Completing Europe's Internal Market: Implications for Canadian Policy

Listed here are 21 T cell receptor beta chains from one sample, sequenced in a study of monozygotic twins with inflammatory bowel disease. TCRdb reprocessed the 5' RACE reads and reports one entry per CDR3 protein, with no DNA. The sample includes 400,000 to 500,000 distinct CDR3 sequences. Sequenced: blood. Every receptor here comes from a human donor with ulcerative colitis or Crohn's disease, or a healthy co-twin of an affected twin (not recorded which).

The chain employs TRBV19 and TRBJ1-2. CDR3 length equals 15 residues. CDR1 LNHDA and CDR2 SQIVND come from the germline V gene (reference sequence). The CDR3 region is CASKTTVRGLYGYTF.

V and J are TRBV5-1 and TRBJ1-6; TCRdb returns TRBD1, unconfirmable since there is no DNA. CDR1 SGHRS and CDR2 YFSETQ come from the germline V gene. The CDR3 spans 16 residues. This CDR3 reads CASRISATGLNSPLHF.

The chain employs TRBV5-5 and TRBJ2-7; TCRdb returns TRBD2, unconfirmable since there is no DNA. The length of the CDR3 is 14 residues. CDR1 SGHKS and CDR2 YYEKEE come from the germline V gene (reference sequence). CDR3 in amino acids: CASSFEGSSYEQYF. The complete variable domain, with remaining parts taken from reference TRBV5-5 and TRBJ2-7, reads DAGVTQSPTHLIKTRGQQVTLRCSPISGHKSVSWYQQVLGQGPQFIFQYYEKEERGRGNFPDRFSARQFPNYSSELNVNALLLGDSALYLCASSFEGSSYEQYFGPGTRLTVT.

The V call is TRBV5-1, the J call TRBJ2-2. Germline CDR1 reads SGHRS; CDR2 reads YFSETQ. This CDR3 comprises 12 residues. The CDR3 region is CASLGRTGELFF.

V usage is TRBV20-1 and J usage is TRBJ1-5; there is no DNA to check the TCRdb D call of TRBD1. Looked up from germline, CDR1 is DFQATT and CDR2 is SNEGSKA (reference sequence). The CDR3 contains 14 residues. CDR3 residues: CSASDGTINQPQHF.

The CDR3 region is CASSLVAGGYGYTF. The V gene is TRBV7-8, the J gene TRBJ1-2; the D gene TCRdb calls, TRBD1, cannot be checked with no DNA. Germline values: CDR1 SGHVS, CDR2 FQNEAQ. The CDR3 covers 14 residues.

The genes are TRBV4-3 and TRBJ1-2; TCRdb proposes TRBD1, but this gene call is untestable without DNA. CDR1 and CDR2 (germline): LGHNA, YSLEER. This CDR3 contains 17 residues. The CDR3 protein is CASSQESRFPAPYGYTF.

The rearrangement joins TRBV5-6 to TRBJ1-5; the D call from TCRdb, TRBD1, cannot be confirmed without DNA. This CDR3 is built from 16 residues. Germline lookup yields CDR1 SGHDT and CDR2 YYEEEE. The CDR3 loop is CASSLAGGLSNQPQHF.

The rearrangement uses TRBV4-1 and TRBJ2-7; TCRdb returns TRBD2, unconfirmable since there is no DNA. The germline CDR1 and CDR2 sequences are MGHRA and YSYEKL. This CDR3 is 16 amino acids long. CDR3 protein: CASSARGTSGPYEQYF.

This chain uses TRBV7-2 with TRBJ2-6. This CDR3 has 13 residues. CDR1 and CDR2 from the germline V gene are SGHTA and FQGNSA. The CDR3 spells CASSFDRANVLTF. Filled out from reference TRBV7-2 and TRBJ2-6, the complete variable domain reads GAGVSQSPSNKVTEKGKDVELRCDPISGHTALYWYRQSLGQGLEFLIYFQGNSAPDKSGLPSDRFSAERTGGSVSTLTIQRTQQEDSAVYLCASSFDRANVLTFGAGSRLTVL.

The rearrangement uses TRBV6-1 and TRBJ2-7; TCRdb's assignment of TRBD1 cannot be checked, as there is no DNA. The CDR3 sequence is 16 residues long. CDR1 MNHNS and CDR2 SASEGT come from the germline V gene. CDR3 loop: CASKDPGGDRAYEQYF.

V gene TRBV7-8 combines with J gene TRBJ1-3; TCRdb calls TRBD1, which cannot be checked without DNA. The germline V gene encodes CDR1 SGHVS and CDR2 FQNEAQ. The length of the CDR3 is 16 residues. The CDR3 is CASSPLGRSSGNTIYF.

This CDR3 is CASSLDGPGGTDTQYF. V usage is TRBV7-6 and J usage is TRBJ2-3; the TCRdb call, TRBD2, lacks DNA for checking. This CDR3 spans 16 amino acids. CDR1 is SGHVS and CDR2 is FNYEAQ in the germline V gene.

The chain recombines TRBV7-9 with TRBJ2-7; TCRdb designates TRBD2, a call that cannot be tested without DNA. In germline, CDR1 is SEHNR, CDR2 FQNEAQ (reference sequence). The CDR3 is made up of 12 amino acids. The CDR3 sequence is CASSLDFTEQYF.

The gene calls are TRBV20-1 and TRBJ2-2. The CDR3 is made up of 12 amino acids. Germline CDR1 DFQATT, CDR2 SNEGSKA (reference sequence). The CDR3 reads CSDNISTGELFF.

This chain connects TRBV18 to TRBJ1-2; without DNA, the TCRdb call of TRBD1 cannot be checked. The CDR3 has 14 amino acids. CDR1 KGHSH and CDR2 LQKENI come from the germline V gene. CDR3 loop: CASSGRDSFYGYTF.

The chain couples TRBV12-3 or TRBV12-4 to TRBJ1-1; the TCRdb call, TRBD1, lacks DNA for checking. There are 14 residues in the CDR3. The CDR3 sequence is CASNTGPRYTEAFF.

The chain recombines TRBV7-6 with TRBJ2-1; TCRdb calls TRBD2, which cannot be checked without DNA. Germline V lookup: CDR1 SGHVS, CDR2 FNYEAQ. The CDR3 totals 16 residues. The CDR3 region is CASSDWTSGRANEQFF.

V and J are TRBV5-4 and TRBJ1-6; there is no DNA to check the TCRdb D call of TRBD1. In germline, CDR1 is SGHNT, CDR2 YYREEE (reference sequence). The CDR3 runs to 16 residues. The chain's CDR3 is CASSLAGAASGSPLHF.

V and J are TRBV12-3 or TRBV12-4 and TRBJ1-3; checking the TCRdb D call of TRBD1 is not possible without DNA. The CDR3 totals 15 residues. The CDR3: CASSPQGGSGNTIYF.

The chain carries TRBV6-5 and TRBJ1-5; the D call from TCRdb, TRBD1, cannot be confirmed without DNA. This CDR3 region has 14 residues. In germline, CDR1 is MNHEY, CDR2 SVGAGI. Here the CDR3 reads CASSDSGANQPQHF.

The 1992 project in Europe promises to be one of the most significant developments of the contemporary international political economy, and Canadians need to be ready to meet the challenges and opportunities it presents. The focus of the present paper is to consider these challenges and Canada's response from the perspective of government trade policy. While obviously industry will need to consider the specific effects of the 1992 project, it is for the government to set the broad goals for the Canadian economy in light of a changed international environment. This paper's object is to examine, first of all, the recent patterns of the trading relations between Canada and the EC, and the current trade policy of the Canadian government, and thus the expectations Canada has for the future of this trading relationship. Having considered the context of the trading relationship, the project to complete the internal market by 1992 will be examined. The paper will then consider the expectations and the likely results of the programme, and how these results will influence Canada's position. Finally, a set of conclusions will be drawn from this analysis for the conduct of Canadian trade in the face of 1992.